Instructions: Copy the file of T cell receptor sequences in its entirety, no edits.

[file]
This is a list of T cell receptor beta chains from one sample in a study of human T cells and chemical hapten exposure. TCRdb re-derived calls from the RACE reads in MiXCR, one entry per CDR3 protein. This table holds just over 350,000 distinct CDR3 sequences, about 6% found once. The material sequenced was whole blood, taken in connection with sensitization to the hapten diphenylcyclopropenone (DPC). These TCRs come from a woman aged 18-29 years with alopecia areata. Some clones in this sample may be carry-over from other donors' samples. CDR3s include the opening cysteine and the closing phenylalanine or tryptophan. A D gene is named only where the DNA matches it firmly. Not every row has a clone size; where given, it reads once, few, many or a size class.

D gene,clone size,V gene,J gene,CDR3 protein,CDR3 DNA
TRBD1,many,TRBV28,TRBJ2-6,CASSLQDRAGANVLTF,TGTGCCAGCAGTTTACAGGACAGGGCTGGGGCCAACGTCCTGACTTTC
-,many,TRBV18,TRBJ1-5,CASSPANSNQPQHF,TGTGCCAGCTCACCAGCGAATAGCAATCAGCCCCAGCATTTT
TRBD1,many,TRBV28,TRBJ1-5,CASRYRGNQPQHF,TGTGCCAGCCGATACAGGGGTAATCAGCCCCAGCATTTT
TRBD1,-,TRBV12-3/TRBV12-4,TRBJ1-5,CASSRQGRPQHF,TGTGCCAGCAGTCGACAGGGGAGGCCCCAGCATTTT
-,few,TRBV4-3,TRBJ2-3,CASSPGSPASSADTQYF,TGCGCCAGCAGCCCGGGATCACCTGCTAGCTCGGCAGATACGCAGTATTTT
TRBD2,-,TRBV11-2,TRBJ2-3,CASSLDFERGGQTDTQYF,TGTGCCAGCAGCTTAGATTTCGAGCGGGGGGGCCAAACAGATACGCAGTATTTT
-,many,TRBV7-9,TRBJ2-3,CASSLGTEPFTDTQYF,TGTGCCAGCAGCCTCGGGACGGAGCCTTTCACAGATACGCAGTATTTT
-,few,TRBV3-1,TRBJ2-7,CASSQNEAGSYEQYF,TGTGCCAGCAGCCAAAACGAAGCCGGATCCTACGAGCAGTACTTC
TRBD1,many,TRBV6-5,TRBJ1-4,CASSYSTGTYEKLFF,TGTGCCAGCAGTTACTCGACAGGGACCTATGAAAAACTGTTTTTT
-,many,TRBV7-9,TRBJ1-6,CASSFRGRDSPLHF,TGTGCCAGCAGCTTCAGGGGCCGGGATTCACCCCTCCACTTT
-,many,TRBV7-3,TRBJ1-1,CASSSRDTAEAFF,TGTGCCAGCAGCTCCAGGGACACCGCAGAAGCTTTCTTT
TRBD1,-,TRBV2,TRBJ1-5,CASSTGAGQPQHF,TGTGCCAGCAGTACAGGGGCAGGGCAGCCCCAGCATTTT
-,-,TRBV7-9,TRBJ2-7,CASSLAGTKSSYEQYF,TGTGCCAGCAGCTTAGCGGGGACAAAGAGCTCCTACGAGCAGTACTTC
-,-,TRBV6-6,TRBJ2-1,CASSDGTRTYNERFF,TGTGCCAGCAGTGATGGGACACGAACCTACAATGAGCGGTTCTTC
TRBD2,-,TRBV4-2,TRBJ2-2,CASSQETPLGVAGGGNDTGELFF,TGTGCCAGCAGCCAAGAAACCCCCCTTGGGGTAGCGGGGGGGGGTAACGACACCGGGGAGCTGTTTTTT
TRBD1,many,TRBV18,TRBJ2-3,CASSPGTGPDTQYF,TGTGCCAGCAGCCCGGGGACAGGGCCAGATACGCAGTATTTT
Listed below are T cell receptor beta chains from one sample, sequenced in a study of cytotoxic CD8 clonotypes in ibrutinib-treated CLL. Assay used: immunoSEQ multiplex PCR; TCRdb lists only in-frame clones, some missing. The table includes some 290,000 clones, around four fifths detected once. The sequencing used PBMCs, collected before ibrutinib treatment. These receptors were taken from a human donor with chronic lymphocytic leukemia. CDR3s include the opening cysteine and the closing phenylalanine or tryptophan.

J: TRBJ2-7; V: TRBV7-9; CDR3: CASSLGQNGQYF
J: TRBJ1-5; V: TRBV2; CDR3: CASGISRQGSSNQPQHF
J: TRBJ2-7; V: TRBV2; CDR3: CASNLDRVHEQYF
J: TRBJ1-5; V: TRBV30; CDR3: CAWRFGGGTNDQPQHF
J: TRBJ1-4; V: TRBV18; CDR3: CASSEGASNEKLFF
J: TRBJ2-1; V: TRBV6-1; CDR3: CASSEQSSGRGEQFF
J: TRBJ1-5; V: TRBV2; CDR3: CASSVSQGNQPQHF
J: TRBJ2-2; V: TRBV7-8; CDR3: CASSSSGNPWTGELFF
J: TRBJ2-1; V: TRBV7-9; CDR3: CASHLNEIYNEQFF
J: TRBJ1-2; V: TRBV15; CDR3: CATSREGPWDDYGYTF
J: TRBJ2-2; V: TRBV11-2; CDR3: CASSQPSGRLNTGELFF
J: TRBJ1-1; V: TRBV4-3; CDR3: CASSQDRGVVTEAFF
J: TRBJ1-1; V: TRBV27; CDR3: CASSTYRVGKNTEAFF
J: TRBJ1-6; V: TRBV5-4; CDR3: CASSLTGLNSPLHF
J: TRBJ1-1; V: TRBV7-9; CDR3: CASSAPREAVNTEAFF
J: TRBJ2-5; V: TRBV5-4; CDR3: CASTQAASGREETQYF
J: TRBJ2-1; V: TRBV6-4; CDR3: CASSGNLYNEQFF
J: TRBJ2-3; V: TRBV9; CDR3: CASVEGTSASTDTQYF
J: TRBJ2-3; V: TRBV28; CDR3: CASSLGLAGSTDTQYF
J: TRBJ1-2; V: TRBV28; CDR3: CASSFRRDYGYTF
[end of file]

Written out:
This is a list of T cell receptor beta chains from one sample in a study of human T cells and chemical hapten exposure. TCRdb re-derived calls from the RACE reads in MiXCR, one entry per CDR3 protein. This table holds just over 350,000 distinct CDR3 sequences, about 6% found once. The material sequenced was whole blood, taken in connection with sensitization to the hapten diphenylcyclopropenone (DPC). These TCRs come from a woman aged 18-29 years with alopecia areata. Some clones in this sample may be carry-over from other donors' samples. CDR3s include the opening cysteine and the closing phenylalanine or tryptophan. A D gene is named only where the DNA matches it firmly. Not every row has a clone size; where given, it reads once, few, many or a size class.

D gene,clone size,V gene,J gene,CDR3 protein,CDR3 DNA
TRBD1,many,TRBV28,TRBJ2-6,CASSLQDRAGANVLTF,TGTGCCAGCAGTTTACAGGACAGGGCTGGGGCCAACGTCCTGACTTTC
-,many,TRBV18,TRBJ1-5,CASSPANSNQPQHF,TGTGCCAGCTCACCAGCGAATAGCAATCAGCCCCAGCATTTT
TRBD1,many,TRBV28,TRBJ1-5,CASRYRGNQPQHF,TGTGCCAGCCGATACAGGGGTAATCAGCCCCAGCATTTT
TRBD1,-,TRBV12-3/TRBV12-4,TRBJ1-5,CASSRQGRPQHF,TGTGCCAGCAGTCGACAGGGGAGGCCCCAGCATTTT
-,few,TRBV4-3,TRBJ2-3,CASSPGSPASSADTQYF,TGCGCCAGCAGCCCGGGATCACCTGCTAGCTCGGCAGATACGCAGTATTTT
TRBD2,-,TRBV11-2,TRBJ2-3,CASSLDFERGGQTDTQYF,TGTGCCAGCAGCTTAGATTTCGAGCGGGGGGGCCAAACAGATACGCAGTATTTT
-,many,TRBV7-9,TRBJ2-3,CASSLGTEPFTDTQYF,TGTGCCAGCAGCCTCGGGACGGAGCCTTTCACAGATACGCAGTATTTT
-,few,TRBV3-1,TRBJ2-7,CASSQNEAGSYEQYF,TGTGCCAGCAGCCAAAACGAAGCCGGATCCTACGAGCAGTACTTC
TRBD1,many,TRBV6-5,TRBJ1-4,CASSYSTGTYEKLFF,TGTGCCAGCAGTTACTCGACAGGGACCTATGAAAAACTGTTTTTT
-,many,TRBV7-9,TRBJ1-6,CASSFRGRDSPLHF,TGTGCCAGCAGCTTCAGGGGCCGGGATTCACCCCTCCACTTT
-,many,TRBV7-3,TRBJ1-1,CASSSRDTAEAFF,TGTGCCAGCAGCTCCAGGGACACCGCAGAAGCTTTCTTT
TRBD1,-,TRBV2,TRBJ1-5,CASSTGAGQPQHF,TGTGCCAGCAGTACAGGGGCAGGGCAGCCCCAGCATTTT
-,-,TRBV7-9,TRBJ2-7,CASSLAGTKSSYEQYF,TGTGCCAGCAGCTTAGCGGGGACAAAGAGCTCCTACGAGCAGTACTTC
-,-,TRBV6-6,TRBJ2-1,CASSDGTRTYNERFF,TGTGCCAGCAGTGATGGGACACGAACCTACAATGAGCGGTTCTTC
TRBD2,-,TRBV4-2,TRBJ2-2,CASSQETPLGVAGGGNDTGELFF,TGTGCCAGCAGCCAAGAAACCCCCCTTGGGGTAGCGGGGGGGGGTAACGACACCGGGGAGCTGTTTTTT
TRBD1,many,TRBV18,TRBJ2-3,CASSPGTGPDTQYF,TGTGCCAGCAGCCCGGGGACAGGGCCAGATACGCAGTATTTT
Listed below are T cell receptor beta chains from one sample, sequenced in a study of cytotoxic CD8 clonotypes in ibrutinib-treated CLL. Assay used: immunoSEQ multiplex PCR; TCRdb lists only in-frame clones, some missing. The table includes some 290,000 clones, around four fifths detected once. The sequencing used PBMCs, collected before ibrutinib treatment. These receptors were taken from a human donor with chronic lymphocytic leukemia. CDR3s include the opening cysteine and the closing phenylalanine or tryptophan.

J: TRBJ2-7; V: TRBV7-9; CDR3: CASSLGQNGQYF
J: TRBJ1-5; V: TRBV2; CDR3: CASGISRQGSSNQPQHF
J: TRBJ2-7; V: TRBV2; CDR3: CASNLDRVHEQYF
J: TRBJ1-5; V: TRBV30; CDR3: CAWRFGGGTNDQPQHF
J: TRBJ1-4; V: TRBV18; CDR3: CASSEGASNEKLFF
J: TRBJ2-1; V: TRBV6-1; CDR3: CASSEQSSGRGEQFF
J: TRBJ1-5; V: TRBV2; CDR3: CASSVSQGNQPQHF
J: TRBJ2-2; V: TRBV7-8; CDR3: CASSSSGNPWTGELFF
J: TRBJ2-1; V: TRBV7-9; CDR3: CASHLNEIYNEQFF
J: TRBJ1-2; V: TRBV15; CDR3: CATSREGPWDDYGYTF
J: TRBJ2-2; V: TRBV11-2; CDR3: CASSQPSGRLNTGELFF
J: TRBJ1-1; V: TRBV4-3; CDR3: CASSQDRGVVTEAFF
J: TRBJ1-1; V: TRBV27; CDR3: CASSTYRVGKNTEAFF
J: TRBJ1-6; V: TRBV5-4; CDR3: CASSLTGLNSPLHF
J: TRBJ1-1; V: TRBV7-9; CDR3: CASSAPREAVNTEAFF
J: TRBJ2-5; V: TRBV5-4; CDR3: CASTQAASGREETQYF
J: TRBJ2-1; V: TRBV6-4; CDR3: CASSGNLYNEQFF
J: TRBJ2-3; V: TRBV9; CDR3: CASVEGTSASTDTQYF
J: TRBJ2-3; V: TRBV28; CDR3: CASSLGLAGSTDTQYF
J: TRBJ1-2; V: TRBV28; CDR3: CASSFRRDYGYTF